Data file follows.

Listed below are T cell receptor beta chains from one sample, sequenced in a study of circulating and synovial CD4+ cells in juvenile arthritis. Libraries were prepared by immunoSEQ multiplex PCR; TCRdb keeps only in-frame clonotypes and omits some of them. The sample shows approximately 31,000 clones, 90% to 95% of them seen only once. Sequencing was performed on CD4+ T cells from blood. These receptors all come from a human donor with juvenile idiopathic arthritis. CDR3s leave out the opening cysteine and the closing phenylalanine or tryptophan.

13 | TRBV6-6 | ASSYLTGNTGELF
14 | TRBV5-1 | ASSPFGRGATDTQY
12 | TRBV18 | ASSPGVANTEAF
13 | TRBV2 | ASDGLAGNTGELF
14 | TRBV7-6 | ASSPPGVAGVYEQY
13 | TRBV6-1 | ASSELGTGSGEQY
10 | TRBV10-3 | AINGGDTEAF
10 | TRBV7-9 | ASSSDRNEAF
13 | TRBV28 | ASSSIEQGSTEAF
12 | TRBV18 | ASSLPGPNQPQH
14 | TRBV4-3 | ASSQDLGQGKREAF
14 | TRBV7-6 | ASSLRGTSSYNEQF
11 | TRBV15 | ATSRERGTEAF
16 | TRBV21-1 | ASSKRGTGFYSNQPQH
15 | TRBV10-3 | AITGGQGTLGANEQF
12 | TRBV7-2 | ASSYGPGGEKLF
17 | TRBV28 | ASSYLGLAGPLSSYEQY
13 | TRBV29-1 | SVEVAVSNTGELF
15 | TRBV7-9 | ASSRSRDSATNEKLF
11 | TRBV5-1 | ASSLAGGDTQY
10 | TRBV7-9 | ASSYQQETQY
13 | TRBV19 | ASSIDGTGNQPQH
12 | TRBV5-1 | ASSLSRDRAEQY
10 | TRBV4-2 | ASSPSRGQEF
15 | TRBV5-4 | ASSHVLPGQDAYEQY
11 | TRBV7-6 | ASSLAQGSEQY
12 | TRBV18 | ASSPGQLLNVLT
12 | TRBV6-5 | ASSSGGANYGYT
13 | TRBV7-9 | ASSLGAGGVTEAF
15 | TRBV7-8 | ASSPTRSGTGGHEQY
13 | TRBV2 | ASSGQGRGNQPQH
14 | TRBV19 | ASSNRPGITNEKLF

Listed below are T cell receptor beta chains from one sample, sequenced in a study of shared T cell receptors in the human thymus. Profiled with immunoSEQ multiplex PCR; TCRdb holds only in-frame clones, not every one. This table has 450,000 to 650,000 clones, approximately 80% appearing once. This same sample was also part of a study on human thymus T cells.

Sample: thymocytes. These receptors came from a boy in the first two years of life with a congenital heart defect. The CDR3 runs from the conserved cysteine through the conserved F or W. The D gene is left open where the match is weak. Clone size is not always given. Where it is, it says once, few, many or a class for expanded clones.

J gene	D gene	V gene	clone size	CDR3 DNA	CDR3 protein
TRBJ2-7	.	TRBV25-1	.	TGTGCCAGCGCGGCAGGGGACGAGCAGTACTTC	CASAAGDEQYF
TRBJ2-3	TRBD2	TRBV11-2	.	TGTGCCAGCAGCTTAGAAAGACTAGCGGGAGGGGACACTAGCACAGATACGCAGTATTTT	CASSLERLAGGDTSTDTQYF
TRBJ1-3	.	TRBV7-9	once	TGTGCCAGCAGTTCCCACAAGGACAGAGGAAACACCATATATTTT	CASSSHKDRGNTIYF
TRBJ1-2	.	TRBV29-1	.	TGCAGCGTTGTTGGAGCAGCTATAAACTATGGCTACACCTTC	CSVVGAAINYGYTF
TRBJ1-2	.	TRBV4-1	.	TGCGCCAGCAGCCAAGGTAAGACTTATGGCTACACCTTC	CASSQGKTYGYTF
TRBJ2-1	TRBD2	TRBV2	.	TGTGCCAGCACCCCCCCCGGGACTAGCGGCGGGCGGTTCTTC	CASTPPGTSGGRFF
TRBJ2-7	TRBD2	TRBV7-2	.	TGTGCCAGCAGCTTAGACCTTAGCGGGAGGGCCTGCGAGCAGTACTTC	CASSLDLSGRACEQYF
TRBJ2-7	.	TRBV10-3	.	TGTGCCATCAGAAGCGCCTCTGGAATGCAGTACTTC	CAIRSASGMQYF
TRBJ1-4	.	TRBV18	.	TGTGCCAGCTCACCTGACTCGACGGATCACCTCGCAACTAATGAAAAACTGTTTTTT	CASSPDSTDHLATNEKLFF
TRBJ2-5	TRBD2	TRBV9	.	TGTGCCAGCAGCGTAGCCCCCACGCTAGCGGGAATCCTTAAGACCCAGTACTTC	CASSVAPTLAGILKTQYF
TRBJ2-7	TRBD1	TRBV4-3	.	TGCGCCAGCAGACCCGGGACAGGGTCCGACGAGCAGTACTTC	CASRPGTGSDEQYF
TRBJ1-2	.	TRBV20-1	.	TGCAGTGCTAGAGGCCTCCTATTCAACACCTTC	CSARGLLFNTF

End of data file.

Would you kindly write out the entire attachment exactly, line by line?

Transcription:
Listed below are T cell receptor beta chains from one sample, sequenced in a study of circulating and synovial CD4+ cells in juvenile arthritis. Libraries were prepared by immunoSEQ multiplex PCR; TCRdb keeps only in-frame clonotypes and omits some of them. The sample shows approximately 31,000 clones, 90% to 95% of them seen only once. Sequencing was performed on CD4+ T cells from blood. These receptors all come from a human donor with juvenile idiopathic arthritis. CDR3s leave out the opening cysteine and the closing phenylalanine or tryptophan.

13 | TRBV6-6 | ASSYLTGNTGELF
14 | TRBV5-1 | ASSPFGRGATDTQY
12 | TRBV18 | ASSPGVANTEAF
13 | TRBV2 | ASDGLAGNTGELF
14 | TRBV7-6 | ASSPPGVAGVYEQY
13 | TRBV6-1 | ASSELGTGSGEQY
10 | TRBV10-3 | AINGGDTEAF
10 | TRBV7-9 | ASSSDRNEAF
13 | TRBV28 | ASSSIEQGSTEAF
12 | TRBV18 | ASSLPGPNQPQH
14 | TRBV4-3 | ASSQDLGQGKREAF
14 | TRBV7-6 | ASSLRGTSSYNEQF
11 | TRBV15 | ATSRERGTEAF
16 | TRBV21-1 | ASSKRGTGFYSNQPQH
15 | TRBV10-3 | AITGGQGTLGANEQF
12 | TRBV7-2 | ASSYGPGGEKLF
17 | TRBV28 | ASSYLGLAGPLSSYEQY
13 | TRBV29-1 | SVEVAVSNTGELF
15 | TRBV7-9 | ASSRSRDSATNEKLF
11 | TRBV5-1 | ASSLAGGDTQY
10 | TRBV7-9 | ASSYQQETQY
13 | TRBV19 | ASSIDGTGNQPQH
12 | TRBV5-1 | ASSLSRDRAEQY
10 | TRBV4-2 | ASSPSRGQEF
15 | TRBV5-4 | ASSHVLPGQDAYEQY
11 | TRBV7-6 | ASSLAQGSEQY
12 | TRBV18 | ASSPGQLLNVLT
12 | TRBV6-5 | ASSSGGANYGYT
13 | TRBV7-9 | ASSLGAGGVTEAF
15 | TRBV7-8 | ASSPTRSGTGGHEQY
13 | TRBV2 | ASSGQGRGNQPQH
14 | TRBV19 | ASSNRPGITNEKLF

Listed below are T cell receptor beta chains from one sample, sequenced in a study of shared T cell receptors in the human thymus. Profiled with immunoSEQ multiplex PCR; TCRdb holds only in-frame clones, not every one. This table has 450,000 to 650,000 clones, approximately 80% appearing once. This same sample was also part of a study on human thymus T cells.

Sample: thymocytes. These receptors came from a boy in the first two years of life with a congenital heart defect. The CDR3 runs from the conserved cysteine through the conserved F or W. The D gene is left open where the match is weak. Clone size is not always given. Where it is, it says once, few, many or a class for expanded clones.

J gene	D gene	V gene	clone size	CDR3 DNA	CDR3 protein
TRBJ2-7	.	TRBV25-1	.	TGTGCCAGCGCGGCAGGGGACGAGCAGTACTTC	CASAAGDEQYF
TRBJ2-3	TRBD2	TRBV11-2	.	TGTGCCAGCAGCTTAGAAAGACTAGCGGGAGGGGACACTAGCACAGATACGCAGTATTTT	CASSLERLAGGDTSTDTQYF
TRBJ1-3	.	TRBV7-9	once	TGTGCCAGCAGTTCCCACAAGGACAGAGGAAACACCATATATTTT	CASSSHKDRGNTIYF
TRBJ1-2	.	TRBV29-1	.	TGCAGCGTTGTTGGAGCAGCTATAAACTATGGCTACACCTTC	CSVVGAAINYGYTF
TRBJ1-2	.	TRBV4-1	.	TGCGCCAGCAGCCAAGGTAAGACTTATGGCTACACCTTC	CASSQGKTYGYTF
TRBJ2-1	TRBD2	TRBV2	.	TGTGCCAGCACCCCCCCCGGGACTAGCGGCGGGCGGTTCTTC	CASTPPGTSGGRFF
TRBJ2-7	TRBD2	TRBV7-2	.	TGTGCCAGCAGCTTAGACCTTAGCGGGAGGGCCTGCGAGCAGTACTTC	CASSLDLSGRACEQYF
TRBJ2-7	.	TRBV10-3	.	TGTGCCATCAGAAGCGCCTCTGGAATGCAGTACTTC	CAIRSASGMQYF
TRBJ1-4	.	TRBV18	.	TGTGCCAGCTCACCTGACTCGACGGATCACCTCGCAACTAATGAAAAACTGTTTTTT	CASSPDSTDHLATNEKLFF
TRBJ2-5	TRBD2	TRBV9	.	TGTGCCAGCAGCGTAGCCCCCACGCTAGCGGGAATCCTTAAGACCCAGTACTTC	CASSVAPTLAGILKTQYF
TRBJ2-7	TRBD1	TRBV4-3	.	TGCGCCAGCAGACCCGGGACAGGGTCCGACGAGCAGTACTTC	CASRPGTGSDEQYF
TRBJ1-2	.	TRBV20-1	.	TGCAGTGCTAGAGGCCTCCTATTCAACACCTTC	CSARGLLFNTF